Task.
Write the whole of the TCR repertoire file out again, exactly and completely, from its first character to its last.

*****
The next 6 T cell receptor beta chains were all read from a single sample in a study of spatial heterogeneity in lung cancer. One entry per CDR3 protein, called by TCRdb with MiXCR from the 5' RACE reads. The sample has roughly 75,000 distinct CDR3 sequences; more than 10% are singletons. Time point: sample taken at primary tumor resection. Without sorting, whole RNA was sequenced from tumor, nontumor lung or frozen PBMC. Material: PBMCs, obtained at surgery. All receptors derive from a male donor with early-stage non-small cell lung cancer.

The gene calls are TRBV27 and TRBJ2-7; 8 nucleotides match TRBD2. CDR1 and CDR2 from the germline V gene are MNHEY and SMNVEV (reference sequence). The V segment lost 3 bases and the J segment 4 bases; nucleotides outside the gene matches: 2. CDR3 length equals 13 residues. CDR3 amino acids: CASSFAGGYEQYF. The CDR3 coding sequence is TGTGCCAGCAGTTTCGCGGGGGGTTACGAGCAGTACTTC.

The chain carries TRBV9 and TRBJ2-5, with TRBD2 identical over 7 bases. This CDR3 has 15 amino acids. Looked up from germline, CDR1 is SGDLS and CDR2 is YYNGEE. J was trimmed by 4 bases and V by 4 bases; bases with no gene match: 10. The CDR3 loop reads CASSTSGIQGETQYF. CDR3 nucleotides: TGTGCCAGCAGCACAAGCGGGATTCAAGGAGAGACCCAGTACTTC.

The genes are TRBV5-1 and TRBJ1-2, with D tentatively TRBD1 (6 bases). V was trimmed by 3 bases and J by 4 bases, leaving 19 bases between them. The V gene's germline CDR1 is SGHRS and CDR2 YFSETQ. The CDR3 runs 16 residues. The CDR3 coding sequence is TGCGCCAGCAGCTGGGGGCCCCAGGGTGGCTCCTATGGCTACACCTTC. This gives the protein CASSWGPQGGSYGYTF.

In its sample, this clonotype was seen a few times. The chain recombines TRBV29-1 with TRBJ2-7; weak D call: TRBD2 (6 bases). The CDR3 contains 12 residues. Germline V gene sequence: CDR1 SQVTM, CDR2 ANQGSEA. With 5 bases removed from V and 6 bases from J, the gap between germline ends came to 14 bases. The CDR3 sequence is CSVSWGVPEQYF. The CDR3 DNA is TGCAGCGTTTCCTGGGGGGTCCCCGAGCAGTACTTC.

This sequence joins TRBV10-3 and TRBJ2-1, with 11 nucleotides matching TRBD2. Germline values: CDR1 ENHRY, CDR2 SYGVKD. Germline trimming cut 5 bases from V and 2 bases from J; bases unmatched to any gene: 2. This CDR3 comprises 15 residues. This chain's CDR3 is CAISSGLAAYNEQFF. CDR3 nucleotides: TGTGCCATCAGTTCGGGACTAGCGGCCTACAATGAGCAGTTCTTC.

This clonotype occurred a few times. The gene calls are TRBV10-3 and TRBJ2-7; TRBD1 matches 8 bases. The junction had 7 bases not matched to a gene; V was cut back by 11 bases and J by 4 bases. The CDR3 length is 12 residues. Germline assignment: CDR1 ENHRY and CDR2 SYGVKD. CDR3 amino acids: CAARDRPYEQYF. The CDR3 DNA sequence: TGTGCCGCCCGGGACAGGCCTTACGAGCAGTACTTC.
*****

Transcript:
The next 6 T cell receptor beta chains were all read from a single sample in a study of spatial heterogeneity in lung cancer. One entry per CDR3 protein, called by TCRdb with MiXCR from the 5' RACE reads. The sample has roughly 75,000 distinct CDR3 sequences; more than 10% are singletons. Time point: sample taken at primary tumor resection. Without sorting, whole RNA was sequenced from tumor, nontumor lung or frozen PBMC. Material: PBMCs, obtained at surgery. All receptors derive from a male donor with early-stage non-small cell lung cancer.

The gene calls are TRBV27 and TRBJ2-7; 8 nucleotides match TRBD2. CDR1 and CDR2 from the germline V gene are MNHEY and SMNVEV (reference sequence). The V segment lost 3 bases and the J segment 4 bases; nucleotides outside the gene matches: 2. CDR3 length equals 13 residues. CDR3 amino acids: CASSFAGGYEQYF. The CDR3 coding sequence is TGTGCCAGCAGTTTCGCGGGGGGTTACGAGCAGTACTTC.

The chain carries TRBV9 and TRBJ2-5, with TRBD2 identical over 7 bases. This CDR3 has 15 amino acids. Looked up from germline, CDR1 is SGDLS and CDR2 is YYNGEE. J was trimmed by 4 bases and V by 4 bases; bases with no gene match: 10. The CDR3 loop reads CASSTSGIQGETQYF. CDR3 nucleotides: TGTGCCAGCAGCACAAGCGGGATTCAAGGAGAGACCCAGTACTTC.

The genes are TRBV5-1 and TRBJ1-2, with D tentatively TRBD1 (6 bases). V was trimmed by 3 bases and J by 4 bases, leaving 19 bases between them. The V gene's germline CDR1 is SGHRS and CDR2 YFSETQ. The CDR3 runs 16 residues. The CDR3 coding sequence is TGCGCCAGCAGCTGGGGGCCCCAGGGTGGCTCCTATGGCTACACCTTC. This gives the protein CASSWGPQGGSYGYTF.

In its sample, this clonotype was seen a few times. The chain recombines TRBV29-1 with TRBJ2-7; weak D call: TRBD2 (6 bases). The CDR3 contains 12 residues. Germline V gene sequence: CDR1 SQVTM, CDR2 ANQGSEA. With 5 bases removed from V and 6 bases from J, the gap between germline ends came to 14 bases. The CDR3 sequence is CSVSWGVPEQYF. The CDR3 DNA is TGCAGCGTTTCCTGGGGGGTCCCCGAGCAGTACTTC.

This sequence joins TRBV10-3 and TRBJ2-1, with 11 nucleotides matching TRBD2. Germline values: CDR1 ENHRY, CDR2 SYGVKD. Germline trimming cut 5 bases from V and 2 bases from J; bases unmatched to any gene: 2. This CDR3 comprises 15 residues. This chain's CDR3 is CAISSGLAAYNEQFF. CDR3 nucleotides: TGTGCCATCAGTTCGGGACTAGCGGCCTACAATGAGCAGTTCTTC.

This clonotype occurred a few times. The gene calls are TRBV10-3 and TRBJ2-7; TRBD1 matches 8 bases. The junction had 7 bases not matched to a gene; V was cut back by 11 bases and J by 4 bases. The CDR3 length is 12 residues. Germline assignment: CDR1 ENHRY and CDR2 SYGVKD. CDR3 amino acids: CAARDRPYEQYF. The CDR3 DNA sequence: TGTGCCGCCCGGGACAGGCCTTACGAGCAGTACTTC.